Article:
If you are considering putting a birdbath in your yard then you have certainly already been thinking about where you are going to put it in your yard. If it’s your first, then you are wondering how to get birds to use a bird bath once you get it. According to from the Cornell Lab of Ornithology, the main key to attracting birds to your bird bath is to simply keep your bird bath full of clean water.
There are several things you can do to help attract birds to your bird bath. They can to play a big role in whether or not birds find your birdbath attractive. A few of these are:
Birds are using your bird bath not only to clean themselves off but also to cool off, keeping it in the shade keeps the water cooler.
Keeping some rocks in the bottom gives the birds something to stand on in the water when they are bathing, and can add variety in the depth of the water.
At the deepest part it should be no deeper than about 2 inches. To make the bath attractive to both smaller and larger birds, try to have a deeper section and a more shallow section. You can tilt your saucer or add rocks to one side to vary the depth.
A bird bath can become filthy pretty quickly with poop, dead bugs, and any other random things that make their way in. You need to routinely rinse off the bath and use soap if necessary. Fill with new water at least once a week, more often in the summer.
Most birds prefer a bird bath close to ground level like they would find naturally.
A larger bird bath will attract more birds, but require more maintenance.
Investing in a good bird bath heater can keep your water temp regulated all year. Below are a couple of recommendations on Amazon.
8. ADD A FOUNTAIN
Birds like moving water and find it more tempting to visit. You can add a cool fountain but any water water pump that will add some motion will do. You can also search up fountain alternatives such as a dripper or water wiggler.
The best place to put your bird bath is in a shady or partially-shady area of your yard. Also be sure that birds feel safe when coming in for a dip. In order to assure this, put it in a spot that is near cover such as trees or bushes. This will help them feel safe from predators.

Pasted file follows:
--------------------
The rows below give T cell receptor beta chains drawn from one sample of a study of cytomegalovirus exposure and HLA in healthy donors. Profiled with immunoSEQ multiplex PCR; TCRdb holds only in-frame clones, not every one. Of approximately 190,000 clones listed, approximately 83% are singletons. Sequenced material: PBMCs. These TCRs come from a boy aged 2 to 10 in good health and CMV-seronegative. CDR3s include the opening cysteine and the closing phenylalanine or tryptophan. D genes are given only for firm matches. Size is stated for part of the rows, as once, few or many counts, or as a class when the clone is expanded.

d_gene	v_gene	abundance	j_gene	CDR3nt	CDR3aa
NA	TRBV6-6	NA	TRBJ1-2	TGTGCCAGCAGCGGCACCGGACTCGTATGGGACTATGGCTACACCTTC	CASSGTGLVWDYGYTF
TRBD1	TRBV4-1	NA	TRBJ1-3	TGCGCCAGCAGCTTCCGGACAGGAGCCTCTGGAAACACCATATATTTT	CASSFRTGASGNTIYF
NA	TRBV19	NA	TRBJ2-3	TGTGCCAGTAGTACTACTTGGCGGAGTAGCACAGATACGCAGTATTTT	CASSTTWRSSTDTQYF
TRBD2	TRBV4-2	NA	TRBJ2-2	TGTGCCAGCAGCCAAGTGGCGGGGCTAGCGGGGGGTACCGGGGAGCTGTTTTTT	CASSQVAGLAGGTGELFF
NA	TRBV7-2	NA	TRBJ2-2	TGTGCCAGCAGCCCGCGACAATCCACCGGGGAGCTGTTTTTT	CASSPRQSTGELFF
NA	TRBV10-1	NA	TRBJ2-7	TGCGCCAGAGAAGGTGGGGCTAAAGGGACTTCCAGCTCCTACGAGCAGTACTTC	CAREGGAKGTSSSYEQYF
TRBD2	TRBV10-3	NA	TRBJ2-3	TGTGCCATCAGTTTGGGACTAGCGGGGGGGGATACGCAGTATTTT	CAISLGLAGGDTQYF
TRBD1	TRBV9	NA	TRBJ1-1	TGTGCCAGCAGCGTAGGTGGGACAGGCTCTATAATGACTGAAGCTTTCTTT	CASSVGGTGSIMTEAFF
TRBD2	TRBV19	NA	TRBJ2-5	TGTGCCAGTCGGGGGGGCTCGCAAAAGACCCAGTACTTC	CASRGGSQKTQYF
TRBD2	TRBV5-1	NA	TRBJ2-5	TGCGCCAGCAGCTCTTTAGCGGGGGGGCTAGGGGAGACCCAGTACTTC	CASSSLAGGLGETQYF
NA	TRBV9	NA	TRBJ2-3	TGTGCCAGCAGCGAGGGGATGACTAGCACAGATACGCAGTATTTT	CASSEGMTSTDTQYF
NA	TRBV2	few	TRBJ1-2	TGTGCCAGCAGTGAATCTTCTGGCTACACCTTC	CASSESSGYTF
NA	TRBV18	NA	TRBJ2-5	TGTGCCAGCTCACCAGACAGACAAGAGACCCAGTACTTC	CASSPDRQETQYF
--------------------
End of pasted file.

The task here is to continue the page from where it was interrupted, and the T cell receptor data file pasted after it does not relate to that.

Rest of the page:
Keeping your bird bath in the shade will also help to keep the water cooler. Because birds want to cool off in your bird bath, you don’t want it to feel like a hot tub because it’s been in direct sunlight all day.
You are probably used to seeing the traditional concrete bird baths that you find at home and garden stores. These can work just fine and look great in a backyard, but there are better alternatives for a few reasons.Concrete bird baths can crack if they freezeThey are not the easiest to cleanThey are often too deep
As I’ve touched on, birds prefer a bird bath low to the ground or even on ground level if possible. This is not always possible for different reasons and that’s understandable. A heavy duty plastic birdbath is easy to clean and will not break if the water freezes. I will put in a vote for this , it is already heated and can screw or clamp right to your deck.
Keep your bird bath shallow and low to the ground. Think about a shallow bowl, which is what your standard concrete bird bath is. You will want it to be about .5 to 1 inch around the edge sloping down to about 2 inches or so max in the middle. Also consider adding some rocks or sand to the bottom in the middle to give the birds something to stand on as they are cleaning themselves.